10In summary, there are two arms to the caretaker convention:

10.1Where it is not clear who will form the next government:

10.1.1the normal business of government, and the day to day administration of departments and other agencies in the State sector may continue as usual;

10.1.2decisions taken and specific policy determined before the start of the caretaker period may usually be implemented;

10.1.3decisions on significant issues, new policy or changes to existing policy, and issues with long-term implications should be deferred if possible. If deferral is not possible, short-term solutions should be sought. If this is not feasible, decisions should be made after consultation with other parties.

No hard and fast rules are possible. The practical consequences of this restraint may vary according to the political context. Ministers may need to take into account various considerations, both on whether it is appropriate or necessary to proceed on a matter, and how it should be handled.

10.2Where it is clear who will form the new government, but they have not yet taken office, the outgoing government should undertake no new policy initiatives, and should act on the advice of the incoming government on any significant constitutional, economic or other issue that cannot be delayed until the new government formally takes office – even if the outgoing government disagrees with the course of action proposed. Situations of this kind are likely to be relatively short-lived, as the Constitution Act 1986 enables a swift transition between administrations.

Decision making in the period immediately after the election

11It is expected that Cabinet will meet soon after the election. Cabinet and individual Ministers may be constrained in their decision making during this period in accordance with the caretaker convention. Further information will be provided at that time on practical arrangements for Cabinet decision making after the election.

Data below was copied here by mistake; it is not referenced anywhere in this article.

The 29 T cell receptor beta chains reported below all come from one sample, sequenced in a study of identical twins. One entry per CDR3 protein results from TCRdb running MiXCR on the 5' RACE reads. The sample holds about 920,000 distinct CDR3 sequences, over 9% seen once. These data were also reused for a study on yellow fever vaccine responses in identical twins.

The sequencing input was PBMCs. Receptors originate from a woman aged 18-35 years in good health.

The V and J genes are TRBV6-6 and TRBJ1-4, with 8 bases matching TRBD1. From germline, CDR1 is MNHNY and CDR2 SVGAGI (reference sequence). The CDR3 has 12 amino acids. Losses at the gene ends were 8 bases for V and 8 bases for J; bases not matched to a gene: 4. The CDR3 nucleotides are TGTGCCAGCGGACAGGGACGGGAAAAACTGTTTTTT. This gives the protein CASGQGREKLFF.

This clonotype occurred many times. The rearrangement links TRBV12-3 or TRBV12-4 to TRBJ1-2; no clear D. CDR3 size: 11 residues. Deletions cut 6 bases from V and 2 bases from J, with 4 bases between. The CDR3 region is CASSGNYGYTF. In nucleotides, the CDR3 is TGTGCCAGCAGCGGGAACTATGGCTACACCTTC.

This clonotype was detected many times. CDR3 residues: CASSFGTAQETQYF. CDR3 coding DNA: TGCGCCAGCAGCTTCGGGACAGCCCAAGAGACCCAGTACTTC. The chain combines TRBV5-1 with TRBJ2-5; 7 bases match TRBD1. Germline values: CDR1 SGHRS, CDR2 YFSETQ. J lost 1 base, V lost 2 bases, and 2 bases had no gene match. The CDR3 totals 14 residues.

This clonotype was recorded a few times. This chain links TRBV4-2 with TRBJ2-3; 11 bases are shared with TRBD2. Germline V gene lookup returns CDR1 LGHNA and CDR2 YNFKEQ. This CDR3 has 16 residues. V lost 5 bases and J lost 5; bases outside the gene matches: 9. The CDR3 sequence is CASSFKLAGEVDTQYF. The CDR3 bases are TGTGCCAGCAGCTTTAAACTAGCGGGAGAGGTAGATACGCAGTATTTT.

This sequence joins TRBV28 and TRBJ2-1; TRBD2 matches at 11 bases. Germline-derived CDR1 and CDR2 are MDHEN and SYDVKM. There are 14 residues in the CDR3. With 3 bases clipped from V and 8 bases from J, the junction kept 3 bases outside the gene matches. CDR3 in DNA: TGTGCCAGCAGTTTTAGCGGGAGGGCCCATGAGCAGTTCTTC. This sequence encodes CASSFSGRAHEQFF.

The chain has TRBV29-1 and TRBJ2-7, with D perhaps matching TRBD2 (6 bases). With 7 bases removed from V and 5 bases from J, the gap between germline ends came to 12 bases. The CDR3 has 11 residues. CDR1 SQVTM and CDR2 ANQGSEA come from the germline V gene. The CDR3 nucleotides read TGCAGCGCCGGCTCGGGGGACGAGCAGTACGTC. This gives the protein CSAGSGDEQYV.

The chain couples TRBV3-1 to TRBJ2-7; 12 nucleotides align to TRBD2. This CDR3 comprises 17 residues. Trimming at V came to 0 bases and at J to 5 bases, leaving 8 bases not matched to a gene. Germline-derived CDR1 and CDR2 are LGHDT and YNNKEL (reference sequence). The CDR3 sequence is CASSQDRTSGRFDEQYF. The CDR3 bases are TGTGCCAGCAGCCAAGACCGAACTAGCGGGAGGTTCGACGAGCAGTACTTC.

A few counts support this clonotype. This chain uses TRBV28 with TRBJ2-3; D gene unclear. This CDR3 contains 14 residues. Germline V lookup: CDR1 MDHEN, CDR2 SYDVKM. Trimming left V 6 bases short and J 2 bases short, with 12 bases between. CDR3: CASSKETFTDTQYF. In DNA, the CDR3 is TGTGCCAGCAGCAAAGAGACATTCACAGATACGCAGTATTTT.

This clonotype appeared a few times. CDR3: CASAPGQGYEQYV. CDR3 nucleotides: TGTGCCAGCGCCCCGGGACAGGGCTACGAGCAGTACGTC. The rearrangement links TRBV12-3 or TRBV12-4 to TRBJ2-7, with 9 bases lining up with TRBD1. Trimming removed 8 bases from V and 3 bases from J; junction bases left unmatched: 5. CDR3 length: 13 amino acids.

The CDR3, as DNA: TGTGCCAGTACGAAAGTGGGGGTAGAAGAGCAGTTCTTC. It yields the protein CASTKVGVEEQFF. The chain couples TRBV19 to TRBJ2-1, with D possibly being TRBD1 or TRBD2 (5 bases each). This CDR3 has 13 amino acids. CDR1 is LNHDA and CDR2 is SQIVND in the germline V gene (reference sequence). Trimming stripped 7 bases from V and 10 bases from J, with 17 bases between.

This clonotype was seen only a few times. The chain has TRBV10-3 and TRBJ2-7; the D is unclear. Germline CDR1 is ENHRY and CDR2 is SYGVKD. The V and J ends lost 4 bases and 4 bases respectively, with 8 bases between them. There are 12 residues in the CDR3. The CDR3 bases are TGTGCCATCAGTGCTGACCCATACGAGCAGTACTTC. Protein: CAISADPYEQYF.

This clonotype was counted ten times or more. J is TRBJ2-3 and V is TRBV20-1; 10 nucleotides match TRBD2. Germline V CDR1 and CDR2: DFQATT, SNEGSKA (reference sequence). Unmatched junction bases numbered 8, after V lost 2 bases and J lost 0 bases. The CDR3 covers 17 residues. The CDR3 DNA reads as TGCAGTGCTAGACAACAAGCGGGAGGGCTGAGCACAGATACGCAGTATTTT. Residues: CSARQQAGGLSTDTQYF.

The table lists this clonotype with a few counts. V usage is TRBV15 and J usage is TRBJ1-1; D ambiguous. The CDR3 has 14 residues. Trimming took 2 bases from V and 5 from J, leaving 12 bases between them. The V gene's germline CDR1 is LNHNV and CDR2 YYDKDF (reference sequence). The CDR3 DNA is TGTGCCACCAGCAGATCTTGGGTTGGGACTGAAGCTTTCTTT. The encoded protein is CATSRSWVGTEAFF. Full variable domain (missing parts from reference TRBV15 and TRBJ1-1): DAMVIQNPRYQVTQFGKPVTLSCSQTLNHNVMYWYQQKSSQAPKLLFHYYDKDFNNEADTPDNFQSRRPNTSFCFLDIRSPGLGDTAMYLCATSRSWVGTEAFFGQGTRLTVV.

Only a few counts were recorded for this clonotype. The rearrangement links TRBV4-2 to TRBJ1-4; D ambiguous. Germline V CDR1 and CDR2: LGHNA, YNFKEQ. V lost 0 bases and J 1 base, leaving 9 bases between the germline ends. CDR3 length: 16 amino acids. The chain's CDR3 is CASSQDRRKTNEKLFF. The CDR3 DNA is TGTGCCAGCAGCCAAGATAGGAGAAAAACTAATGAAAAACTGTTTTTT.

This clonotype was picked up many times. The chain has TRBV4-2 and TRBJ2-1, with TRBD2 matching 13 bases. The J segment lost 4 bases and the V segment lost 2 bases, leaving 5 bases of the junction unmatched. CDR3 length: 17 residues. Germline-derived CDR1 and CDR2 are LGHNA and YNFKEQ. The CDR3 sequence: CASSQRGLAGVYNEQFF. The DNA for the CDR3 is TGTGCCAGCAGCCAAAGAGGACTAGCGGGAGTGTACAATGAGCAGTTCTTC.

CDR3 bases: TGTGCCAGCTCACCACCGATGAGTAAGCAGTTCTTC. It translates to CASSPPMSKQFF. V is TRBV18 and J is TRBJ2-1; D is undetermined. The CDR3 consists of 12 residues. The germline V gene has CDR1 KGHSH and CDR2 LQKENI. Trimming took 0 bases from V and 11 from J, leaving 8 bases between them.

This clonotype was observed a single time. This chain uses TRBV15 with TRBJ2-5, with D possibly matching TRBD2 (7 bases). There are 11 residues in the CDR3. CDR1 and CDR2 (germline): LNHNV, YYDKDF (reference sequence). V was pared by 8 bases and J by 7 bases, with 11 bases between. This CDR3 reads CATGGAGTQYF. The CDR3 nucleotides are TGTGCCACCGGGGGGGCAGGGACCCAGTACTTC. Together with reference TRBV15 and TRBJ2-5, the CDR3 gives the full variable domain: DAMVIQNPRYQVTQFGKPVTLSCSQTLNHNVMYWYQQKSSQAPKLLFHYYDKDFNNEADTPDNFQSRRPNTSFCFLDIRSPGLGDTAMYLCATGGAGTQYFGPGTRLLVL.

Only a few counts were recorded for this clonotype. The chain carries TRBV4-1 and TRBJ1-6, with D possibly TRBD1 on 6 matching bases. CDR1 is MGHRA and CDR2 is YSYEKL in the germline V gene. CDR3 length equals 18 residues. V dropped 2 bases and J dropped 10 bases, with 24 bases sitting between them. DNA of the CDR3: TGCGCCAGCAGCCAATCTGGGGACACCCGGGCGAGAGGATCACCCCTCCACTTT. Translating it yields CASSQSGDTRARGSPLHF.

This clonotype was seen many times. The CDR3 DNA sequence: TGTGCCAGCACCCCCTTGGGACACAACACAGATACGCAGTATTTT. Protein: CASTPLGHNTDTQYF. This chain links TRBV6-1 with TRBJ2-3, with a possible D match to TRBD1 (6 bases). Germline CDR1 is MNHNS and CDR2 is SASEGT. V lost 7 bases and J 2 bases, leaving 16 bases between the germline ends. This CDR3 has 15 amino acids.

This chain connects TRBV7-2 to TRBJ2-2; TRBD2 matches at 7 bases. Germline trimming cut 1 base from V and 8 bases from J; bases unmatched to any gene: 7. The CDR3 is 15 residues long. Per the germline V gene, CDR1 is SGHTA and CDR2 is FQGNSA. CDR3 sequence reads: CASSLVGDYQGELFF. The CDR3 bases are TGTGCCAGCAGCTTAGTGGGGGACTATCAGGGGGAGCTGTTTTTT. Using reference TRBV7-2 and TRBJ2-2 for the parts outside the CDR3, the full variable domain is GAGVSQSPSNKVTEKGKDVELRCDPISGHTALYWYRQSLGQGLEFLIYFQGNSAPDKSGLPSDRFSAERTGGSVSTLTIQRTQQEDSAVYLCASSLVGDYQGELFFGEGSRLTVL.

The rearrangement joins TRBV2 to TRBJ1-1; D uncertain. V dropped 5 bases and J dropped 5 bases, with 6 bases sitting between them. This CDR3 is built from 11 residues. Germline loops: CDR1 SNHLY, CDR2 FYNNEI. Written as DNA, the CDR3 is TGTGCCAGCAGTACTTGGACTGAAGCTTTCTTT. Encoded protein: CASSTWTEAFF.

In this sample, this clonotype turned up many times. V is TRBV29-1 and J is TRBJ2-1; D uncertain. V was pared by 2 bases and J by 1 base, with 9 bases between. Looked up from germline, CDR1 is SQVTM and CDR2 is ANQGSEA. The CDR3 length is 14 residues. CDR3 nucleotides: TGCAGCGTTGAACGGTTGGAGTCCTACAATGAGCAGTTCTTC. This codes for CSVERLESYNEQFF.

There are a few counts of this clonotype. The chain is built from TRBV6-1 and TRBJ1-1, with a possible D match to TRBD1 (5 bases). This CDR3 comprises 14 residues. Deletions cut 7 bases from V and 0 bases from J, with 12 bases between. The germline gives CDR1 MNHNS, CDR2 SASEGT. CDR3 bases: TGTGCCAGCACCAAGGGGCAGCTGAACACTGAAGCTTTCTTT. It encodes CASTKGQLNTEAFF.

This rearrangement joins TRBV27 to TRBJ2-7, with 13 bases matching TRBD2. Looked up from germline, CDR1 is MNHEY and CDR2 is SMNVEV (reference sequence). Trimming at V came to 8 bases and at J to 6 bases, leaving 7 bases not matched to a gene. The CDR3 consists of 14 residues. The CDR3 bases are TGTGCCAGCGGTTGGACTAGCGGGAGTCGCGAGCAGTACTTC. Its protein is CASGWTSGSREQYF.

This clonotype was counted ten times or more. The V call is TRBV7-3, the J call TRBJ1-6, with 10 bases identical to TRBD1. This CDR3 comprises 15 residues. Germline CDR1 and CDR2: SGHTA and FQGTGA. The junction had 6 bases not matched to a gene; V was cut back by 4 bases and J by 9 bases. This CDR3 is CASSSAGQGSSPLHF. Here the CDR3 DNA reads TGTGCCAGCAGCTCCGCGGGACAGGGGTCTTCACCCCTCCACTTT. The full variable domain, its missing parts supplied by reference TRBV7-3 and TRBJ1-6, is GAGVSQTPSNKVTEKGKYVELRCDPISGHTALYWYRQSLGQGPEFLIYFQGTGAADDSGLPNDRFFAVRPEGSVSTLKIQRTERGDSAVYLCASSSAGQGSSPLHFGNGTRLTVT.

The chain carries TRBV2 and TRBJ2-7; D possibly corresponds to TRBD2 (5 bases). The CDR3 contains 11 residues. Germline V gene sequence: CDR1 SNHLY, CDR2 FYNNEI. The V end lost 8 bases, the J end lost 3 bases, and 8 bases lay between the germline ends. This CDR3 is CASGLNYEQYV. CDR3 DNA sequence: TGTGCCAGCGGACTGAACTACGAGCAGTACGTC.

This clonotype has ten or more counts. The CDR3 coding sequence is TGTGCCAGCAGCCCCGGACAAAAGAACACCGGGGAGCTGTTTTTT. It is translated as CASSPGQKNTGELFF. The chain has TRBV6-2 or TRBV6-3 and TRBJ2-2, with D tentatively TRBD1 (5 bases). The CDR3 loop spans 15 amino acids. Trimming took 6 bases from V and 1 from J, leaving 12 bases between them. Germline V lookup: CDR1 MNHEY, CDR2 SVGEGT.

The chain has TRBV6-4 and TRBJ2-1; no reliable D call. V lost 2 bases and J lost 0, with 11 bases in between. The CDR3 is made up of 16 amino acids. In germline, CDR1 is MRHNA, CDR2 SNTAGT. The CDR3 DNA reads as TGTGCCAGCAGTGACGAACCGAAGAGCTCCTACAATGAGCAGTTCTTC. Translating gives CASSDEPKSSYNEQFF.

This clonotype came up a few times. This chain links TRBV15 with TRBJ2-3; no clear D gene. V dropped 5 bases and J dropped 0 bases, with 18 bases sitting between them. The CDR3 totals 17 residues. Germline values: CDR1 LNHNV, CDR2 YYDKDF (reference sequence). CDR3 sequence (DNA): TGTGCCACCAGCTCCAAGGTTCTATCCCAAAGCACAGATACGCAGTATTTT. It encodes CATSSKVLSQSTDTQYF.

Ministers who are not returned as members of Parliament

12Current Ministers continue with their existing responsibilities after the election, until new Ministerial appointments are made or their responsibilities are reassigned. Ministers who are not returned as MPs may continue in office as caretaker Ministers for a period, but must leave office no later than 28 days after polling day (that is, by 18 October 2014), under section 6(2)(b) of the Constitution Act 1986. The Cabinet Office will arrange for Ministers in this situation to submit their resignations to the Prime Minister and the Governor-General, if required.

The government formation period

13It is possible that following the general election, two or more parties will negotiate to form a new government.

Guidance on support from the State sector

14While inter-party negotiations to form a government are the business of politicians, negotiating parties may seek access to the State sector for information and analysis on issues that might form part of any coalition agreement.

15The State Services Commissioner manages any involvement by officials in the government formation process. The Commissioner will issue guidance in relation to this process, entitled "Negotiations Between Political Parties to Form a Government: Guidelines on Support from the State Sector". It is expected that all agencies in the State sector will follow the process set out in the guidelines.